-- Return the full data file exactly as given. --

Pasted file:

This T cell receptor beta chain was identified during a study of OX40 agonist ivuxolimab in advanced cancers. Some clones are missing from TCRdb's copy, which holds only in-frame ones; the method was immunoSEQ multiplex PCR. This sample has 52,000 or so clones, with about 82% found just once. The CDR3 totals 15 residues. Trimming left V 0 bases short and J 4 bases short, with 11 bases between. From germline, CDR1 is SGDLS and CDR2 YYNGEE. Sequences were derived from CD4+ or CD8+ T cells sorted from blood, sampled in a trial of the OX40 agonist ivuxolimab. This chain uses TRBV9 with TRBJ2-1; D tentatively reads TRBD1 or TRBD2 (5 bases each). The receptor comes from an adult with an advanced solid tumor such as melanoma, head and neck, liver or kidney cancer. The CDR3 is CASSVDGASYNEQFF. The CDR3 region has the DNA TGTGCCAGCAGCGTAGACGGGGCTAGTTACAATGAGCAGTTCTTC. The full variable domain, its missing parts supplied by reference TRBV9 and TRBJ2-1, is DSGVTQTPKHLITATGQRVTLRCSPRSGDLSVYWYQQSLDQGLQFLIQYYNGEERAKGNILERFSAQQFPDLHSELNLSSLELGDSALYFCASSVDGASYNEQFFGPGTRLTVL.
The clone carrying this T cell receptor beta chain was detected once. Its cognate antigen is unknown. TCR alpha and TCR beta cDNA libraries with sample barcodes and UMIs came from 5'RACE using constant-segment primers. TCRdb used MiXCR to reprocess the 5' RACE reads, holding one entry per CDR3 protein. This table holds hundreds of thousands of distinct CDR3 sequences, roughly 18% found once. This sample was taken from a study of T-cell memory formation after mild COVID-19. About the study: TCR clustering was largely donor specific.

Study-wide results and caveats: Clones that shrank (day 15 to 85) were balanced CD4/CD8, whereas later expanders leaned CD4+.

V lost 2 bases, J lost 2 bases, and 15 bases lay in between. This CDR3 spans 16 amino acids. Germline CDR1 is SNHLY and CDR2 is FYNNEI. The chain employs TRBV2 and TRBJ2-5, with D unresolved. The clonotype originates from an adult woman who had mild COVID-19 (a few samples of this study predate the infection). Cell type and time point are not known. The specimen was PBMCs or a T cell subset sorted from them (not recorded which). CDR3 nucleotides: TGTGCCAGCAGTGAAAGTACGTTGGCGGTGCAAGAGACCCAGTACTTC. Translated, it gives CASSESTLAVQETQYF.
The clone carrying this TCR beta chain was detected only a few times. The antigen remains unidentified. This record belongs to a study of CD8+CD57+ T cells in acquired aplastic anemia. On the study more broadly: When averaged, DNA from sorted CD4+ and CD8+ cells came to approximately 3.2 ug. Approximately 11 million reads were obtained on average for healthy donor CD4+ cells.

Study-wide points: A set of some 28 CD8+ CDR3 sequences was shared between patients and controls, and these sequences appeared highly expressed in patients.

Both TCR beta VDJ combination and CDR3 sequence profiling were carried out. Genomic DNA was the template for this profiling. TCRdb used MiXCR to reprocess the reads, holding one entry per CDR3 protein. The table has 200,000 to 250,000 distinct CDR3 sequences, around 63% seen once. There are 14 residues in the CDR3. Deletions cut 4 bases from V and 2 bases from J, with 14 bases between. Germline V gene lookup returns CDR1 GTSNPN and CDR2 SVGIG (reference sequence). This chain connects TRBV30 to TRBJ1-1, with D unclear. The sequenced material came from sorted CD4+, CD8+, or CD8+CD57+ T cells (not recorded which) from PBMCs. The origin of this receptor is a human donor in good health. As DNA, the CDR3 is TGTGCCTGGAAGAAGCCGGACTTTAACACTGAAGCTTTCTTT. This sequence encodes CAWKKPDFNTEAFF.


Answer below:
This T cell receptor beta chain was identified during a study of OX40 agonist ivuxolimab in advanced cancers. Some clones are missing from TCRdb's copy, which holds only in-frame ones; the method was immunoSEQ multiplex PCR. This sample has 52,000 or so clones, with about 82% found just once. The CDR3 totals 15 residues. Trimming left V 0 bases short and J 4 bases short, with 11 bases between. From germline, CDR1 is SGDLS and CDR2 YYNGEE. Sequences were derived from CD4+ or CD8+ T cells sorted from blood, sampled in a trial of the OX40 agonist ivuxolimab. This chain uses TRBV9 with TRBJ2-1; D tentatively reads TRBD1 or TRBD2 (5 bases each). The receptor comes from an adult with an advanced solid tumor such as melanoma, head and neck, liver or kidney cancer. The CDR3 is CASSVDGASYNEQFF. The CDR3 region has the DNA TGTGCCAGCAGCGTAGACGGGGCTAGTTACAATGAGCAGTTCTTC. The full variable domain, its missing parts supplied by reference TRBV9 and TRBJ2-1, is DSGVTQTPKHLITATGQRVTLRCSPRSGDLSVYWYQQSLDQGLQFLIQYYNGEERAKGNILERFSAQQFPDLHSELNLSSLELGDSALYFCASSVDGASYNEQFFGPGTRLTVL.
The clone carrying this T cell receptor beta chain was detected once. Its cognate antigen is unknown. TCR alpha and TCR beta cDNA libraries with sample barcodes and UMIs came from 5'RACE using constant-segment primers. TCRdb used MiXCR to reprocess the 5' RACE reads, holding one entry per CDR3 protein. This table holds hundreds of thousands of distinct CDR3 sequences, roughly 18% found once. This sample was taken from a study of T-cell memory formation after mild COVID-19. About the study: TCR clustering was largely donor specific.

Study-wide results and caveats: Clones that shrank (day 15 to 85) were balanced CD4/CD8, whereas later expanders leaned CD4+.

V lost 2 bases, J lost 2 bases, and 15 bases lay in between. This CDR3 spans 16 amino acids. Germline CDR1 is SNHLY and CDR2 is FYNNEI. The chain employs TRBV2 and TRBJ2-5, with D unresolved. The clonotype originates from an adult woman who had mild COVID-19 (a few samples of this study predate the infection). Cell type and time point are not known. The specimen was PBMCs or a T cell subset sorted from them (not recorded which). CDR3 nucleotides: TGTGCCAGCAGTGAAAGTACGTTGGCGGTGCAAGAGACCCAGTACTTC. Translated, it gives CASSESTLAVQETQYF.
The clone carrying this TCR beta chain was detected only a few times. The antigen remains unidentified. This record belongs to a study of CD8+CD57+ T cells in acquired aplastic anemia. On the study more broadly: When averaged, DNA from sorted CD4+ and CD8+ cells came to approximately 3.2 ug. Approximately 11 million reads were obtained on average for healthy donor CD4+ cells.

Study-wide points: A set of some 28 CD8+ CDR3 sequences was shared between patients and controls, and these sequences appeared highly expressed in patients.

Both TCR beta VDJ combination and CDR3 sequence profiling were carried out. Genomic DNA was the template for this profiling. TCRdb used MiXCR to reprocess the reads, holding one entry per CDR3 protein. The table has 200,000 to 250,000 distinct CDR3 sequences, around 63% seen once. There are 14 residues in the CDR3. Deletions cut 4 bases from V and 2 bases from J, with 14 bases between. Germline V gene lookup returns CDR1 GTSNPN and CDR2 SVGIG (reference sequence). This chain connects TRBV30 to TRBJ1-1, with D unclear. The sequenced material came from sorted CD4+, CD8+, or CD8+CD57+ T cells (not recorded which) from PBMCs. The origin of this receptor is a human donor in good health. As DNA, the CDR3 is TGTGCCTGGAAGAAGCCGGACTTTAACACTGAAGCTTTCTTT. This sequence encodes CAWKKPDFNTEAFF.